Horton said she’s looking at social and voice search as high-impact technologies this year. Keeping her busy is the launch of Oklahoma State University’s new website and design system. “The new site is a complete overhaul of our primary web properties and is architected around a 'customer first' mentality,” Horton said. “The new design system will allow our web developers to create sites that are user-focused and in an agile fashion.”
Related Article: Hyper-Relevant Experiences Are Only as Good as Your Data
Contending With Culture Changes, Digestible Data
Nathalie Latourelle, digital experience lead at the National Bank of Canada, said her teams are focusing on client experience, client satisfaction and voice of customer. Her challenges include:
- Culture changes: Breaking silos and redefining marketing roles in order to create and deliver the right content, at the right place and time to the right person at the lowest possible cost while making sure they address customer needs at all times and create a relationship that engages the customer with the bank’s brand.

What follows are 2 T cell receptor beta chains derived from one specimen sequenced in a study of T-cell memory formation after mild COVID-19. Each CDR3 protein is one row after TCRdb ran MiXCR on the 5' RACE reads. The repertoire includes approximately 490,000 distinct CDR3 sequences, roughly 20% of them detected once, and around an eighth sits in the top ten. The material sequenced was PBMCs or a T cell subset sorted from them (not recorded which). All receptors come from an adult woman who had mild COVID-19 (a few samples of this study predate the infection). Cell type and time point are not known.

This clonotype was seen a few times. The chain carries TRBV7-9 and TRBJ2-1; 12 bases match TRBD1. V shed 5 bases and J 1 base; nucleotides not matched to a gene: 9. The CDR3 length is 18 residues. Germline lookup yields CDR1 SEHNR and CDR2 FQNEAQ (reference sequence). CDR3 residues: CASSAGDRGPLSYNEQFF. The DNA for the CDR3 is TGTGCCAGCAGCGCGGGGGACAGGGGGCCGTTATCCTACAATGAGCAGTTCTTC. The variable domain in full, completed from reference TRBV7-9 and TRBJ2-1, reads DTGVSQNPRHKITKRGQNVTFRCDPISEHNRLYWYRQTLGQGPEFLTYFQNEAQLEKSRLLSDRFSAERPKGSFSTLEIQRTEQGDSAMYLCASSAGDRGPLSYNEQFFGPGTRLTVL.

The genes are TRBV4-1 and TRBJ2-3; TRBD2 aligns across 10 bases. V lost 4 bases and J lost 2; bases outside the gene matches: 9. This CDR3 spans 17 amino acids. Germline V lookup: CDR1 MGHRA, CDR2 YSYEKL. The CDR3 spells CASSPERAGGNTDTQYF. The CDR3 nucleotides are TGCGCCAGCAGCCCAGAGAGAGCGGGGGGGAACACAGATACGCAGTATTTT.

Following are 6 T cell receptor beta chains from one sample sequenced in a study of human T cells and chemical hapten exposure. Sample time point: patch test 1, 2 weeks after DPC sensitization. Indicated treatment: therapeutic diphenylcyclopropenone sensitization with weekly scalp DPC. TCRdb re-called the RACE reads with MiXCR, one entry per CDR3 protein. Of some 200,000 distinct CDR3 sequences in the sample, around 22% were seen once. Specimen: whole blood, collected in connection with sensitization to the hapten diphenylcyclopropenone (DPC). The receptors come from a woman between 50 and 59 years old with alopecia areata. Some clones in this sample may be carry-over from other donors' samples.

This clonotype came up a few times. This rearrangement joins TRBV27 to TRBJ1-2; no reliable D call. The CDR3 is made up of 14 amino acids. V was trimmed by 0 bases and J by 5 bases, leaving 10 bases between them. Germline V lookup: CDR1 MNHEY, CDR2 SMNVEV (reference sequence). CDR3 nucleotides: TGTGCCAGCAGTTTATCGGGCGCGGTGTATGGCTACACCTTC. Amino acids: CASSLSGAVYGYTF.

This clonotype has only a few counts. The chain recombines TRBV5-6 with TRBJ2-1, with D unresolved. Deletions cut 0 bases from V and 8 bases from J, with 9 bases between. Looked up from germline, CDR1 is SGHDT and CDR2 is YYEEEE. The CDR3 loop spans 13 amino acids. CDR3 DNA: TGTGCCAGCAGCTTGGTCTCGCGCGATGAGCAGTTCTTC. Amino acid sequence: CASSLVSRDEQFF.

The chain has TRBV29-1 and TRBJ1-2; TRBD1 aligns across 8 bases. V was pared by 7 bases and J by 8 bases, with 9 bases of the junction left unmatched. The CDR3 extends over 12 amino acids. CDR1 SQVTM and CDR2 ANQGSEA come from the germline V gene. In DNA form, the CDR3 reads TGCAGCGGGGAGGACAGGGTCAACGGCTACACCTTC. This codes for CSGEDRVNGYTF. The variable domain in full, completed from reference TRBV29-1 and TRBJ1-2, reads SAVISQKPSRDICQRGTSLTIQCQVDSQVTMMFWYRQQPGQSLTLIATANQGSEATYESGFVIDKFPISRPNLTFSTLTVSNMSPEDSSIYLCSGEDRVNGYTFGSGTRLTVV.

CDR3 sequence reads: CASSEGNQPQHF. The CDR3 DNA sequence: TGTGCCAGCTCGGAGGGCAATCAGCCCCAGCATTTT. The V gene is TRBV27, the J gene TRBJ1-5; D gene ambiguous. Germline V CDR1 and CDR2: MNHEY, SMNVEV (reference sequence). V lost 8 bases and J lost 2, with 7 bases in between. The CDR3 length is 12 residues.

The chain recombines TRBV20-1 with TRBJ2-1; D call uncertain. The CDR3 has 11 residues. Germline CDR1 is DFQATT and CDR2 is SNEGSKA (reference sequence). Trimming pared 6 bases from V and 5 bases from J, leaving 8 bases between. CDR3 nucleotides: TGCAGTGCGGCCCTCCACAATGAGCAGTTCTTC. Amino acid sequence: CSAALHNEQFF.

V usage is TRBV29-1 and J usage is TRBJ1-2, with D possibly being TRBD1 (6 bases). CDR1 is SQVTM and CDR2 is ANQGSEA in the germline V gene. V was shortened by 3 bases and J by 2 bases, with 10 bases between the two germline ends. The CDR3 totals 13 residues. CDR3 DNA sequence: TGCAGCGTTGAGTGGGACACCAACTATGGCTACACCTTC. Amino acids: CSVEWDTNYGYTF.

- Leveraging digestible data: Gathering data that helps understand the customer state of mind, needs and context. Facilitating presentation and analysis with AI to all marketing and products teams leading them to possible insights.
- Customer mindset: Does content strategy support brand engagement and what's the ROI? What are the requirements and costs for continuous conversation with the customer? Is there a limit to personalization?
“While making use of technologies to address today’s challenges,” Latourelle said, “we must choose them carefully to ensure that we can build forward in the next phases that will include more and more contextual data and dynamic ecosystems.”